The CMO Interview

How a Speeding Baby Is Helping HP Make Printing Relevant Again

Q&A With Marketing VP Tariq Hassan

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YORK, Pa. (AdAge.com) -- It's a perennial marketing challenge: Take boring technology and bring it to life in ads such that consumers can both understand it and appreciate its value. That's what Hewlett-Packard is aiming to do in its latest campaign hyping wireless printers -- by using a walker-riding baby speeding down the middle of a busy highway. And it seems to be working.

HP's "Happy Baby" ad, created with agency Goodby, Silverstein & Partners and part of a larger campaign that includes TV, online, mobile, in-store, PR and social elements, has reviewers and consumers not only smiling, but also talking -- some about the dangers of putting a baby near a cliff, some about the theme song getting stuck in their heads (folk singer Melanie Safka's 1971 No. 1 hit "Brand New Key") -- but many others about, well, printing.

HP ePrint: Happy Baby

Promoting its wireless ePrint technology with this campaign, HP is taking a lead role in the next generation of wireless printers, adding sophisticated features such as "print apps" -- apps installed or download-able to its high-end printers that enable users to choose and print pre-formatted content, such as movie tickets or Google maps, without a computer.

But with new technology comes the challenge of explaining it. Heaping on the tech talk and educational angles could make consumers, especially young people who are a key target , tune out.

"We knew from talking to consumers that there is still value in printing. You can't, or shouldn't, email your grandmother a happy birthday [greeting]," said Tariq Hassan, HP's VP-worldwide marketing and communications of the printer division. "Goodby did an amazingly simple visual notion of what actually transpires between the time you hit print and when it gets to the printer -- actually letting that data floating in the air become real, as a baby."

But the campaign is about more than attention-getting creative for HP. It's about redefining printing and imaging. "Whenever you can do something different, first you turn their heads, and then you've got to demonstrate value," said Mr. Hassan, who spent his entire career at agencies before joining the company from Element79 in 2008.

We spoke to him recently about the campaign, the technology and how HP is making print relevant again.

Tariq Hassan
Tariq Hassan
Ad Age: This campaign's struck a chord. What was the thinking behind it?

Mr. Hassan: The ad itself really is out of an insight that rather than telling people how they can print with their phone, [you can] make that more meaningful by showing them. But like any ad, what happens from board to film makes all the difference in the world. The way it was shot is simple, the song is charming, and it all works together.

Ad Age: Are you aiming at an older audience who values printing more?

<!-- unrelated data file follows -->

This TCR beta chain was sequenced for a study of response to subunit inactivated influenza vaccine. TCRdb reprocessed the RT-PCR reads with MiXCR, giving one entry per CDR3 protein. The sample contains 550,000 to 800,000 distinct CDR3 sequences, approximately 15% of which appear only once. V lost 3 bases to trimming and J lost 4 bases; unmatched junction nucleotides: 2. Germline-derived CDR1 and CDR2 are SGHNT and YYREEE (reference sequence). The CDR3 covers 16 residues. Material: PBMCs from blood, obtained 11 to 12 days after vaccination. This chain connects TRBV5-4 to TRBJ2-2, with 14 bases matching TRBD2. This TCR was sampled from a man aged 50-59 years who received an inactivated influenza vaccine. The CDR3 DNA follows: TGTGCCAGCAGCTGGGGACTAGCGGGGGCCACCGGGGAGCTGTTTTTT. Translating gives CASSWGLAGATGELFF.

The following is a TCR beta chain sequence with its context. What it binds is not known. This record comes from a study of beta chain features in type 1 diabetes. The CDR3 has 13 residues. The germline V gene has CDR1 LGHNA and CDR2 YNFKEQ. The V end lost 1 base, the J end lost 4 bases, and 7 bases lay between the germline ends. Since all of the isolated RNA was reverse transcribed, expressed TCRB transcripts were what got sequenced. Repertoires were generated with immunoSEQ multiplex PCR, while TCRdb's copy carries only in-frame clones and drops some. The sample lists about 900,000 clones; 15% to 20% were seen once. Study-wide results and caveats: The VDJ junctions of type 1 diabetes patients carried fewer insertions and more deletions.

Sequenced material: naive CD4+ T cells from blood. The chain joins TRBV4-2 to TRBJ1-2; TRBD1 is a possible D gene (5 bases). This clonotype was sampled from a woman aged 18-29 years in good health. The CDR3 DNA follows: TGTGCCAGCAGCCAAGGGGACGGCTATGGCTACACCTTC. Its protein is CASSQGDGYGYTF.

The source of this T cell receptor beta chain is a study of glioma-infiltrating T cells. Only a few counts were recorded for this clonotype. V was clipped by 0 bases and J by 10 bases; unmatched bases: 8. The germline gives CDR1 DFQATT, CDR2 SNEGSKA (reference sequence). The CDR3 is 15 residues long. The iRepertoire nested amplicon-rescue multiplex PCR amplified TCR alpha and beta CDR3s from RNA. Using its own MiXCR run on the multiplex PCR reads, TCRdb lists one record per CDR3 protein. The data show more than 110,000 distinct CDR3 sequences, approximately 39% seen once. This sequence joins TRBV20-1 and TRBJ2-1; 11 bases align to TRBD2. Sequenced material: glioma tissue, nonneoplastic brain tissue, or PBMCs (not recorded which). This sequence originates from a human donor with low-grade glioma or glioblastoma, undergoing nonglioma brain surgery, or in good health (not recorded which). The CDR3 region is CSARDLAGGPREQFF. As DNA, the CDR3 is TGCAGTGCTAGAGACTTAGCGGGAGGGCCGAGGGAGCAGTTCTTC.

Mr. Hassan: No. What it did on the older end of the target is get people thinking, "I can put this in my mom's house, and the fact that she can walk in and pick up those pictures on the printer is really amazing." What's happened on the younger end, though, is it has established print relevance for them. The idea of being able to share and print something instantly is powerful. And I'm talking college kids. It's put printing into the immediate gratification world they live in. One of the biggest things we've heard from smartphone and iPad users is, "Why can't I print?" When you add printing, it's much more powerful. It's not that young people don't print, it's that young people thought they couldn't print the way they wanted to and how they wanted to.

Ad Age: Doesn't an education focus end up lifting the entire category? How do you make sure that HP gets credit for it?

Mr. Hassan: The first part is the technology itself, ePrint, and increasingly the HP apps. It's going to take a little bit for others to catch up -- they will, of course. But what we've done with these web-connected printers is a differentiator, we believe, for a good year or so. Ultimately what will end up playing out will be differentiation of content, just like with Apple vs. Android. Just because you have access to apps doesn't matter as much as the experience you put on.

We're moving very clearly from a hardware business to a service business. These printers will have access to content, therefore I want to be able to access the content I want. That's why we're taking the time to establish relationships with content partners.

Ad Age: And what are those partnerships and relationships?

Mr. Hassan: Everything from low-hanging fruit like Coupons.com, because coupon printing is one of the highest levels of app interest. Disney and Sesame Street are examples of licensed content we're doing. We're doing a deal with The New York Times and Fandango -- just a whole range of what I'd classify as household management, including family entertainment and travel. The real excitement in the applications model in our world is the potential for convergence for other marketers. I'll give you a quick long tail example. You walk up to a printer in an airport to pull your boarding pass ... and when you pull the boarding pass down, it knows that you're also pulling a boarding pass down for your two young kids, and then offers up an activity kit that you might want to print out with the boarding pass. And it knows what airports you're flying into, and can tell you where the Starbucks and McDonald's are there. So now instead of just a boarding pass, you've got a travel kit. That's where this all becomes really fascinating. When you do that, I don't think you walk away talking about just a great printer, you walk away talking about how HP enables you to have access to content that adds value for you.

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